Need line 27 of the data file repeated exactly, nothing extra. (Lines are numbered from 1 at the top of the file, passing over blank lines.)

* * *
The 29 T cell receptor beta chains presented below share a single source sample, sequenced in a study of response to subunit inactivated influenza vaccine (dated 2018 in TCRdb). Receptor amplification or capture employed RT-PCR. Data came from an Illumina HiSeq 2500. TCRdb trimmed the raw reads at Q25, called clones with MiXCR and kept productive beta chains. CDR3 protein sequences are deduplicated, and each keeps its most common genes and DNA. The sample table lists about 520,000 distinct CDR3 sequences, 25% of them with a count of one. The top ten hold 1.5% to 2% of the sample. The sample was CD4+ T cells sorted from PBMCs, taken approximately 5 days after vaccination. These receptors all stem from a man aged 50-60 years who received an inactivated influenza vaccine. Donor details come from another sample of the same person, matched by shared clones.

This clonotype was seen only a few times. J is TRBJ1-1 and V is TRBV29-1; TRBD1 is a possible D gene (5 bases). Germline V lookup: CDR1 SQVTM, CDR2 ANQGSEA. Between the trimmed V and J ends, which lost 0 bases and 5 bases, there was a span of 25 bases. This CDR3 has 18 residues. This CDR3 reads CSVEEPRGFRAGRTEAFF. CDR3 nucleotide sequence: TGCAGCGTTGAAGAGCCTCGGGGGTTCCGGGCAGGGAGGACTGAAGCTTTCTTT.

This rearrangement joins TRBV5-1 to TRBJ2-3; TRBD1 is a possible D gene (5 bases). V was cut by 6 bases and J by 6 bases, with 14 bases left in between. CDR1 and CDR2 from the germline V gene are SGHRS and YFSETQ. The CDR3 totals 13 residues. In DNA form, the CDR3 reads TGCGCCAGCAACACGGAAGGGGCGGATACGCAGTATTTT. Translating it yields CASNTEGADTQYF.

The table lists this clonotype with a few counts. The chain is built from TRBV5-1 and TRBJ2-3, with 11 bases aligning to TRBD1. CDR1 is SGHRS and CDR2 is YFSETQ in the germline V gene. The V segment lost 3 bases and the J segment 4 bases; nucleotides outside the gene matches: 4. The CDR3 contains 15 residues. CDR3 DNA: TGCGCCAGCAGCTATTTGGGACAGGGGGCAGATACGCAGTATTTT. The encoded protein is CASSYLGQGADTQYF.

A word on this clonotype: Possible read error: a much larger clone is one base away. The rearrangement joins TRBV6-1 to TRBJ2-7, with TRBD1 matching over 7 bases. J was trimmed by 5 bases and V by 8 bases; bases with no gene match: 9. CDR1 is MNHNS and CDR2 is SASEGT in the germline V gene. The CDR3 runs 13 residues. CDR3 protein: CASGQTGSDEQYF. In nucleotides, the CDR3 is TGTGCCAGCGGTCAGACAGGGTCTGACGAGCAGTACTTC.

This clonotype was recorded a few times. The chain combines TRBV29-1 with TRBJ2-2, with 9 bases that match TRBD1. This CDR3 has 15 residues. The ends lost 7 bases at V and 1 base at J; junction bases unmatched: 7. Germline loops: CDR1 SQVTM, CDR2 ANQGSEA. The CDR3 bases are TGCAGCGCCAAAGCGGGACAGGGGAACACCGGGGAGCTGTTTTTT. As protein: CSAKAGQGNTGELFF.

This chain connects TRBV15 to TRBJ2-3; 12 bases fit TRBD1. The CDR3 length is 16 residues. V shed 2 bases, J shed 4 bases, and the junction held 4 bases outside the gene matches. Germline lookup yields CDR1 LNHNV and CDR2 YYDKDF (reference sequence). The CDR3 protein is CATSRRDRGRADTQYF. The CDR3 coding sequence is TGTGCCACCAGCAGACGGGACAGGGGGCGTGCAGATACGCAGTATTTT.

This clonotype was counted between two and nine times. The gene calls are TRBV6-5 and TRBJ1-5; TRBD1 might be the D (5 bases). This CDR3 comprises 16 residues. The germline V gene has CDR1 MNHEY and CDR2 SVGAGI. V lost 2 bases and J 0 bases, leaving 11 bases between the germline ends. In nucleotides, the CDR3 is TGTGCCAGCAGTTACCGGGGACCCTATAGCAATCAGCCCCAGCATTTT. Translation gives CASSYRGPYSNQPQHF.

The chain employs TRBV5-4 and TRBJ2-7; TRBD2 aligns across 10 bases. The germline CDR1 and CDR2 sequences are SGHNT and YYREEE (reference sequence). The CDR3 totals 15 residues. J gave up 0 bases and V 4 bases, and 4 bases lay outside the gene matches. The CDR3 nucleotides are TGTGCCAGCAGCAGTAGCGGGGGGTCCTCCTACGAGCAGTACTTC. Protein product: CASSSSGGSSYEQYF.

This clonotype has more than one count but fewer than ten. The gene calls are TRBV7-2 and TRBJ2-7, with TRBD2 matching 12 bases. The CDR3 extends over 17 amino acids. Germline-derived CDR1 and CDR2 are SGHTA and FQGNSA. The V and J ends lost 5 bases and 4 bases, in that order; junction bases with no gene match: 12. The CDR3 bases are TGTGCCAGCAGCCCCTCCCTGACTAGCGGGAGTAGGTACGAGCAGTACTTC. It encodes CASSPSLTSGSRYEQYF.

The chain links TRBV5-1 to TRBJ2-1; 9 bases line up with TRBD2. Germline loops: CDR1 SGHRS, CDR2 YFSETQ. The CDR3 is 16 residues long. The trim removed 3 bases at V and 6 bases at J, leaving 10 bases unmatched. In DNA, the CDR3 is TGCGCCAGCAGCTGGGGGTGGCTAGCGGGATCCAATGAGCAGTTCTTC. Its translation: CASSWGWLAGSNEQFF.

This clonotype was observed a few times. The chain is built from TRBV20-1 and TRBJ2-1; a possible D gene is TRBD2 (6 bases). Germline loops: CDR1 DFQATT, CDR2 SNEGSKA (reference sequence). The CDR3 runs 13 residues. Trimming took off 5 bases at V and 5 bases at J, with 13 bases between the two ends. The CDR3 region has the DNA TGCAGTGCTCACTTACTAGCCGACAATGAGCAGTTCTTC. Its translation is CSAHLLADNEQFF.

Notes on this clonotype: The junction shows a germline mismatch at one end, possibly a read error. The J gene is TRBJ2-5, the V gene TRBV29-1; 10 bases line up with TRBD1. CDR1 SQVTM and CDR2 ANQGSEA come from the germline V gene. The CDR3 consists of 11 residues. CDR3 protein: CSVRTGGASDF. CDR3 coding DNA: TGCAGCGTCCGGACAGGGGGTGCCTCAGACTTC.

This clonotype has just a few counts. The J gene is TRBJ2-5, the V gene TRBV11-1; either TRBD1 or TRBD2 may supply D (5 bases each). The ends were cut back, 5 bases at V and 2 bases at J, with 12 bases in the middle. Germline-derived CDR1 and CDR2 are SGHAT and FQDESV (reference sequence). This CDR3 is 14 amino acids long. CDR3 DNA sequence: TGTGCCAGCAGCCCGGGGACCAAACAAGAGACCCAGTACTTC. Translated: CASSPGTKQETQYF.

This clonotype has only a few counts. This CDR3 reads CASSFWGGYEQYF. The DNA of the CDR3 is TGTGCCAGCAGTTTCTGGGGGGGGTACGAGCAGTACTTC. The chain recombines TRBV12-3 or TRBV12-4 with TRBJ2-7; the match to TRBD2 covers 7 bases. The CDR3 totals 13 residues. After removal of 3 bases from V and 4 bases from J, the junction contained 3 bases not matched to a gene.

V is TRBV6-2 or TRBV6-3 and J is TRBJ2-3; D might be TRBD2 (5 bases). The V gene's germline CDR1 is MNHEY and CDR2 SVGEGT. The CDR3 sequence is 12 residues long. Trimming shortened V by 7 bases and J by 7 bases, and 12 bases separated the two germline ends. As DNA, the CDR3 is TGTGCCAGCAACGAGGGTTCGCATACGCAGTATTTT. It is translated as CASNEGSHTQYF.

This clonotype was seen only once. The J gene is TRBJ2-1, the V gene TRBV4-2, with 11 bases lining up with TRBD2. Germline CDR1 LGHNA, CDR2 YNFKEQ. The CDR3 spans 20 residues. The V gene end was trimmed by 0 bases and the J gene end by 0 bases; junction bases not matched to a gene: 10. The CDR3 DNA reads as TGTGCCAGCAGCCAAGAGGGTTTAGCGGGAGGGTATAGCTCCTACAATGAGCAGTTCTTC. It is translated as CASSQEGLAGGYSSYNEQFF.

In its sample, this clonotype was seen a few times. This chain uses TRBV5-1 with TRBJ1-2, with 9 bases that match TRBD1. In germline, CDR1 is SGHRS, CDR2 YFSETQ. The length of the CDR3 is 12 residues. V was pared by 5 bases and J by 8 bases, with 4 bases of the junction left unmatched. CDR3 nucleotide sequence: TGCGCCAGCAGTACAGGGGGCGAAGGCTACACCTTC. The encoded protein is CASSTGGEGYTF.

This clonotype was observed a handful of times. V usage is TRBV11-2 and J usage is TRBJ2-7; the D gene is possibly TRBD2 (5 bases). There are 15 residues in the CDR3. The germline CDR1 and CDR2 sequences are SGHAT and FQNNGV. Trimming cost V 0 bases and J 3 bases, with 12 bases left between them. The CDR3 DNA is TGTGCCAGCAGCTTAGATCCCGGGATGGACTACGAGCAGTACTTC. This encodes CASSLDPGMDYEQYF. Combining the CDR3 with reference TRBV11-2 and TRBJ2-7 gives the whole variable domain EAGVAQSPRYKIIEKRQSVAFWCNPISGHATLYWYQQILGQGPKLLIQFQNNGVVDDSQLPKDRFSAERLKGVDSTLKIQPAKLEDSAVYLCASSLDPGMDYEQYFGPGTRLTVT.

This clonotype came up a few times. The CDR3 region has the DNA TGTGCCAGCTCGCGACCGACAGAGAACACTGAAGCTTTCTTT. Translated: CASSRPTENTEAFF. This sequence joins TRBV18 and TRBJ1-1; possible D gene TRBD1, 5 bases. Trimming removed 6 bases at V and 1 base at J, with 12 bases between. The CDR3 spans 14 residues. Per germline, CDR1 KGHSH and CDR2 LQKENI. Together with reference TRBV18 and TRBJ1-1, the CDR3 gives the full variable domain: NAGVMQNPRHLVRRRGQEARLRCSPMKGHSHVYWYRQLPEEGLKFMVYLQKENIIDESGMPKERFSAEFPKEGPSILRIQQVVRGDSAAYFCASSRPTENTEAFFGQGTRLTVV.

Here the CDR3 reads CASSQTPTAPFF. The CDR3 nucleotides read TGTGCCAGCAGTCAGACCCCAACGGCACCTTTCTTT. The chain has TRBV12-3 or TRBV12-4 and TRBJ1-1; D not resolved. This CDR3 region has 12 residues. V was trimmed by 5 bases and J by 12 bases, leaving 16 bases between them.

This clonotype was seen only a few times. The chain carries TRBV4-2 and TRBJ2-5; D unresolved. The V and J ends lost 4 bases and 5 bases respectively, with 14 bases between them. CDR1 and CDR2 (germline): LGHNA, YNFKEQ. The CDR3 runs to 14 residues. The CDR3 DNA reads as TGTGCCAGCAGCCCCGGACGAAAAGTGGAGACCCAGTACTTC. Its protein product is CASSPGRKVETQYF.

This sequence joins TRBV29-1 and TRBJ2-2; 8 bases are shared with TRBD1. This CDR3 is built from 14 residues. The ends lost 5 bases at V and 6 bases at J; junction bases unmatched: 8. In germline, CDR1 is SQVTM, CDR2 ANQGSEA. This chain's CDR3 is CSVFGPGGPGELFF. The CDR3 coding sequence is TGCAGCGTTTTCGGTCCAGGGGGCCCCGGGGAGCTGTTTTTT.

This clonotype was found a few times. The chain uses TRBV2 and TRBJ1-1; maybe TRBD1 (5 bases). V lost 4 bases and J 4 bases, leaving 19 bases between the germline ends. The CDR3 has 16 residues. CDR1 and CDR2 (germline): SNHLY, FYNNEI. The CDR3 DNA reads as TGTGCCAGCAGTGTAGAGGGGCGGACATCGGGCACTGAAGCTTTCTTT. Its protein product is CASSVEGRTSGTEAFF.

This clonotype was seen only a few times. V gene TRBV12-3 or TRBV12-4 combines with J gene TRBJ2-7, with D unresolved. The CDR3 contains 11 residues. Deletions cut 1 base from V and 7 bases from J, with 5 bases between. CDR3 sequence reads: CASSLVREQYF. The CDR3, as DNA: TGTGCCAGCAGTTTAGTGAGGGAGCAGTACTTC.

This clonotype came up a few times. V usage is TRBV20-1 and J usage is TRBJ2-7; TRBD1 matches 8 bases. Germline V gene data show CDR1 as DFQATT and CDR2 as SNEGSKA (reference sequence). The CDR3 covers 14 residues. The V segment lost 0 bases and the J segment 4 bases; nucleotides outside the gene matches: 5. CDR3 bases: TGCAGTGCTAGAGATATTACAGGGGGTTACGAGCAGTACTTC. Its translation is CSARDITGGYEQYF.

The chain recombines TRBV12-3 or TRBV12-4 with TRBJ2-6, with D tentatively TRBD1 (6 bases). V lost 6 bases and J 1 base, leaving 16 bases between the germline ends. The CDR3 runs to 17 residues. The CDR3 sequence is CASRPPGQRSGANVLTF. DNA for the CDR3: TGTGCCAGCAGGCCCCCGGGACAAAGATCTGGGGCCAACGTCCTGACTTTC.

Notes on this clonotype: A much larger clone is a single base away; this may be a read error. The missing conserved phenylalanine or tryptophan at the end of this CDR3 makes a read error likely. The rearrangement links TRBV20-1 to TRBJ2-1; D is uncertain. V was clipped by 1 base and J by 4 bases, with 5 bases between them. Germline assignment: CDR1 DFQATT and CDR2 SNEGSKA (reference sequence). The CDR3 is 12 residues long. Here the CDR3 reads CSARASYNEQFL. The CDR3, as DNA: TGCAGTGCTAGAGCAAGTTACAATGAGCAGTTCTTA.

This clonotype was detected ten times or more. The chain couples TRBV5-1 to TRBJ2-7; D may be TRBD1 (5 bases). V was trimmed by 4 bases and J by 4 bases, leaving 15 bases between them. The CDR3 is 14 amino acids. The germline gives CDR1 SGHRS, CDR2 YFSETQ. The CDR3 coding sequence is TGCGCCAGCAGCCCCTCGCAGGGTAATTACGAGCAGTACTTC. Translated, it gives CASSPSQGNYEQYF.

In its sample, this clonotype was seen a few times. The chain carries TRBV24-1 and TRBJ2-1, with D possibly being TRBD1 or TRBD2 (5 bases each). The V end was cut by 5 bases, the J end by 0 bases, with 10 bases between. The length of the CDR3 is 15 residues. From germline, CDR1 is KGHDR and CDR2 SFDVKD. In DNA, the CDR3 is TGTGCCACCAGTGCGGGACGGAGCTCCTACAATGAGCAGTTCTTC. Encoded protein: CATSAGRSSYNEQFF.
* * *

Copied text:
The chain recombines TRBV12-3 or TRBV12-4 with TRBJ2-6, with D tentatively TRBD1 (6 bases). V lost 6 bases and J 1 base, leaving 16 bases between the germline ends. The CDR3 runs to 17 residues. The CDR3 sequence is CASRPPGQRSGANVLTF. DNA for the CDR3: TGTGCCAGCAGGCCCCCGGGACAAAGATCTGGGGCCAACGTCCTGACTTTC.